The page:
Documentaries about fashion are having a moment, yet despite all the acute detail and 70s flavour that we get in this one, it is oddly incurious about its subject’s inner life, content merely to re-state the legend, and doesn’t reach out all that much to the non-fashionista community.
Antonio Lopez was a brilliant Puerto Rican fashion illustrator whose drawing skill was admired and envied by David Hockney and Andy Warhol. He was also, by all accounts, a beautiful and charismatic man, a party animal, a superb dancer, a wonderfully generous friend, and a keen-eyed professional who launched the modelling careers of Jessica Lange, Grace Jones and Jerry Hall. He died of Aids in 1995.
People are queuing up in this film to praise him, and yet there was sadness and darkness in his career and perhaps in fashion generally. The film suggests that he left New York for Paris at the end of the 60s because of racism at American Vogue. But this important charge is not followed up. Then we learn, from the emotional testimony of late photographer Bill Cunningham, that when Lopez was gravely ill with mounting medical bills, his supposed friend and colleague Karl Lagerfeld refused to help. Then Oscar de la Renta stepped in and this was forgotten about.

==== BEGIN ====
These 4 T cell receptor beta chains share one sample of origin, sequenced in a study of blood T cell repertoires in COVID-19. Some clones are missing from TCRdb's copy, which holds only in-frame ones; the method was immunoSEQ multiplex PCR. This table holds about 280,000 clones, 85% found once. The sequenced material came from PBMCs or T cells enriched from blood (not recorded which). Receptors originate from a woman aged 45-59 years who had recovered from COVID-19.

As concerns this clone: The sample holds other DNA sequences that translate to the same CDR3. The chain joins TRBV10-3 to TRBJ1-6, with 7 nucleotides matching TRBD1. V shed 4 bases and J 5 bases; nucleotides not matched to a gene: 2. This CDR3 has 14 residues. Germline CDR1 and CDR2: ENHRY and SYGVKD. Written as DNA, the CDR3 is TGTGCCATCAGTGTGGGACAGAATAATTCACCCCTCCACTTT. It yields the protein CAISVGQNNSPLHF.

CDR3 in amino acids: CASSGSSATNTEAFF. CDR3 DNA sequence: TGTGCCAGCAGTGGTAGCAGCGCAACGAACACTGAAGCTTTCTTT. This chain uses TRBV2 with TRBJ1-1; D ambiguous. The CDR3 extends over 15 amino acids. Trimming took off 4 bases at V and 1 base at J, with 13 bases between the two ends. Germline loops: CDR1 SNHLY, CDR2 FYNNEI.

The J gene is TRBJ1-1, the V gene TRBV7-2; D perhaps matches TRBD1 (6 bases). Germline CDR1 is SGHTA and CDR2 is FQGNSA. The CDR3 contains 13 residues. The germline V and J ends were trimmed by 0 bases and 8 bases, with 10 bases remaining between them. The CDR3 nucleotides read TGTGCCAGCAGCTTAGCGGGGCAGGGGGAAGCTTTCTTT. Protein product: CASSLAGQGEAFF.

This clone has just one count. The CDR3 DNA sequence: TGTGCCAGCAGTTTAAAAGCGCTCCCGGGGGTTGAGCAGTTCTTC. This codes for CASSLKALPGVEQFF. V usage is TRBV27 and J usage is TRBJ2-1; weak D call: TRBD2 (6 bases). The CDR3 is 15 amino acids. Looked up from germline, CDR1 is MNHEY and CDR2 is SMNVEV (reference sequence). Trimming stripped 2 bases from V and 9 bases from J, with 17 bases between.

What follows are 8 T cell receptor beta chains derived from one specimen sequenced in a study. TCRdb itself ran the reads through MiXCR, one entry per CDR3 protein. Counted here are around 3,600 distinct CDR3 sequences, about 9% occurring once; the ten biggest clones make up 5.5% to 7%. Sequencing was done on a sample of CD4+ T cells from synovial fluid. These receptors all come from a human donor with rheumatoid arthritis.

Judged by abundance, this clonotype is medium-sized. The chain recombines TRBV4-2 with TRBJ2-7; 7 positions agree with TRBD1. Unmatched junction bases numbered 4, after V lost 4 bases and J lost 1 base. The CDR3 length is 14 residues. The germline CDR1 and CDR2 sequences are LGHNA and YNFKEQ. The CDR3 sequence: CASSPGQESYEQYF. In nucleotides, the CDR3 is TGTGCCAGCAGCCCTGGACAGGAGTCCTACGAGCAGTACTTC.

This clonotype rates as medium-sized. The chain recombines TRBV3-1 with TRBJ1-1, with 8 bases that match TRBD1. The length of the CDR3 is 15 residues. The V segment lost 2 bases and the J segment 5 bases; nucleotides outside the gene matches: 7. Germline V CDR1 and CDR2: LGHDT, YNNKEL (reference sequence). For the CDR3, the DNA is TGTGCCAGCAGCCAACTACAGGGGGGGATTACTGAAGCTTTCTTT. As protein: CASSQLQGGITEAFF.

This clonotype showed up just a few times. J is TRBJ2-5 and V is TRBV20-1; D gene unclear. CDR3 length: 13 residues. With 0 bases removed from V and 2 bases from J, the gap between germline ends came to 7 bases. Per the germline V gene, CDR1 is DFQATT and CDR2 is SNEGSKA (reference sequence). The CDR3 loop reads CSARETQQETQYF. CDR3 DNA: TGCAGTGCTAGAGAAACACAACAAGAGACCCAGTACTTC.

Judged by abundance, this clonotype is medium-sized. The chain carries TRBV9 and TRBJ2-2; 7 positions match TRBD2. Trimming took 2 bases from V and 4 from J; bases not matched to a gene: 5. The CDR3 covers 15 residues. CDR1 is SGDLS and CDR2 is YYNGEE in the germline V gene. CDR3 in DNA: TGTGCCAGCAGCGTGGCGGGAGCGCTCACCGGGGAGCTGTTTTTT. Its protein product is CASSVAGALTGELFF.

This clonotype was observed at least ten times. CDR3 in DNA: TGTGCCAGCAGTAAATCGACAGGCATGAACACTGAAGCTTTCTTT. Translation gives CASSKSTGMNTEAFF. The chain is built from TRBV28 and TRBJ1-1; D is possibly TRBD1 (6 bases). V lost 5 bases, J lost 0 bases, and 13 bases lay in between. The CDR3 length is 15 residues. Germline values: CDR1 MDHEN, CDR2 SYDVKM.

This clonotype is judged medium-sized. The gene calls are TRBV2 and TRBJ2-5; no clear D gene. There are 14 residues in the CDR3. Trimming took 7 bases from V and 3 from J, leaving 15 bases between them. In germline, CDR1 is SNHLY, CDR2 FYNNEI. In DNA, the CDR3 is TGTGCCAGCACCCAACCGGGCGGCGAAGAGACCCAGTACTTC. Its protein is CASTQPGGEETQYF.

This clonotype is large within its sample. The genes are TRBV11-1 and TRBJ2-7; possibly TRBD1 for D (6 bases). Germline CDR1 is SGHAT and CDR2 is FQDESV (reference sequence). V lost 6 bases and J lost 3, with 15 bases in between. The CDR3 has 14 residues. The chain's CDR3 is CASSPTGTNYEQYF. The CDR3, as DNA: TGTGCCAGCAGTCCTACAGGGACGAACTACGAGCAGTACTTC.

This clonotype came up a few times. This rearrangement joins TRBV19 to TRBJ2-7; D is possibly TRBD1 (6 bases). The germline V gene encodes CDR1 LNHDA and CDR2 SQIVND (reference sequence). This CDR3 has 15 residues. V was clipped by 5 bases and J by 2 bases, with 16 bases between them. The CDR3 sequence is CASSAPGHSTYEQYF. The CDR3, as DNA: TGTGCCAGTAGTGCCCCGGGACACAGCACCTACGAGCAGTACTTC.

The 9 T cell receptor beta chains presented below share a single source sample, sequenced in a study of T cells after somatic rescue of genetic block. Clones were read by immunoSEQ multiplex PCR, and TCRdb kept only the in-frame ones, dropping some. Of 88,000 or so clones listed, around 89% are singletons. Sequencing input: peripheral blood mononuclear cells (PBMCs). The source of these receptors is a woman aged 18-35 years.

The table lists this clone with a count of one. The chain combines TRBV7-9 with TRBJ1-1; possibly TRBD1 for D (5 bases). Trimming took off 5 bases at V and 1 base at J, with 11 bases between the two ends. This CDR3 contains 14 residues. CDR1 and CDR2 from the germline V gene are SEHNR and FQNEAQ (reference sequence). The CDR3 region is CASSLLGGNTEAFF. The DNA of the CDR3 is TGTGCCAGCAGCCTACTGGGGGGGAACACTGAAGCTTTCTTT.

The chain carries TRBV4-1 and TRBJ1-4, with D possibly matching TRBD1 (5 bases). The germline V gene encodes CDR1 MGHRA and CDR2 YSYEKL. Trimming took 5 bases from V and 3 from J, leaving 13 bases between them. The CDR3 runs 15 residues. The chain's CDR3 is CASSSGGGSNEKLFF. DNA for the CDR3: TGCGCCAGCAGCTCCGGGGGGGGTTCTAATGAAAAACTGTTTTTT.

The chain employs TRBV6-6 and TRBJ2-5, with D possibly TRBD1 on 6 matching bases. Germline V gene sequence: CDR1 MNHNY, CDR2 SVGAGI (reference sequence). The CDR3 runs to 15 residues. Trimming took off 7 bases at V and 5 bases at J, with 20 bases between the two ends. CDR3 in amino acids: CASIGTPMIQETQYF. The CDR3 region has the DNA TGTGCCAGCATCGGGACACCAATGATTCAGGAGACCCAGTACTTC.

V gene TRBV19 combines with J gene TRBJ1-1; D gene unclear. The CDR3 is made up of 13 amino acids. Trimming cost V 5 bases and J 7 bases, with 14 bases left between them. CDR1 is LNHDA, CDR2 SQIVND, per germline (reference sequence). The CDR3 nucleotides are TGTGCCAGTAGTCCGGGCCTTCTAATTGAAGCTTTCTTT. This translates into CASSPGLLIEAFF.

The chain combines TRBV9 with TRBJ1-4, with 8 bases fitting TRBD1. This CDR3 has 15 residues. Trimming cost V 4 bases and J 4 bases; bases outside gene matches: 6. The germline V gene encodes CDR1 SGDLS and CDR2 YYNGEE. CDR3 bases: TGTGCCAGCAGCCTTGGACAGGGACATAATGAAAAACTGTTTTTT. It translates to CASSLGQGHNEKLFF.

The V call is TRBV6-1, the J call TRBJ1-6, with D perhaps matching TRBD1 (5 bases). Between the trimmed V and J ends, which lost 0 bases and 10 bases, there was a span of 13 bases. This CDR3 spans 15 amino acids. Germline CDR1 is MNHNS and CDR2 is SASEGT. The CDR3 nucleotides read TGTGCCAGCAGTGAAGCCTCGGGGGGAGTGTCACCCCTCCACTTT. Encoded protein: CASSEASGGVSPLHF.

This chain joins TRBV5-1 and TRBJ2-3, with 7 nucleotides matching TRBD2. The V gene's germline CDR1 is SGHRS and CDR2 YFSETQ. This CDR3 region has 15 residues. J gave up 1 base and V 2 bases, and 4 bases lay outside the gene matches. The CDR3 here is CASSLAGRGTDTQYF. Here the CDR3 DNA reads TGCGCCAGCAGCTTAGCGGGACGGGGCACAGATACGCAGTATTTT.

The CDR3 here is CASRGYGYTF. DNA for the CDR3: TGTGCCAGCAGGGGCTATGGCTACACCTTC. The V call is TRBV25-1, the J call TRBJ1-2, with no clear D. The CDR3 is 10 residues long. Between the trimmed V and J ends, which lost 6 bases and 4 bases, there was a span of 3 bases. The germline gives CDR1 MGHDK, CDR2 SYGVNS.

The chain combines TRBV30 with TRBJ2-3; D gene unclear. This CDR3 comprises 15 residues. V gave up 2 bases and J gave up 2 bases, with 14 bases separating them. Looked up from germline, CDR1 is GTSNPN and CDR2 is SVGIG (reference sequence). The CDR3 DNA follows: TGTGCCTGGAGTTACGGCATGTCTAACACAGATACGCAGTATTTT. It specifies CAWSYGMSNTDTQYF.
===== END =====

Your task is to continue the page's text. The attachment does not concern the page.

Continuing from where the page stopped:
So Lopez arguably faced a certain amount of prejudice and even cruelty, but these issues are finally passed over, because of the film’s evident reluctance to criticise the fashion world. Everything has to be celebratory. Perhaps there is another more complex film to be made about Antonio Lopez.
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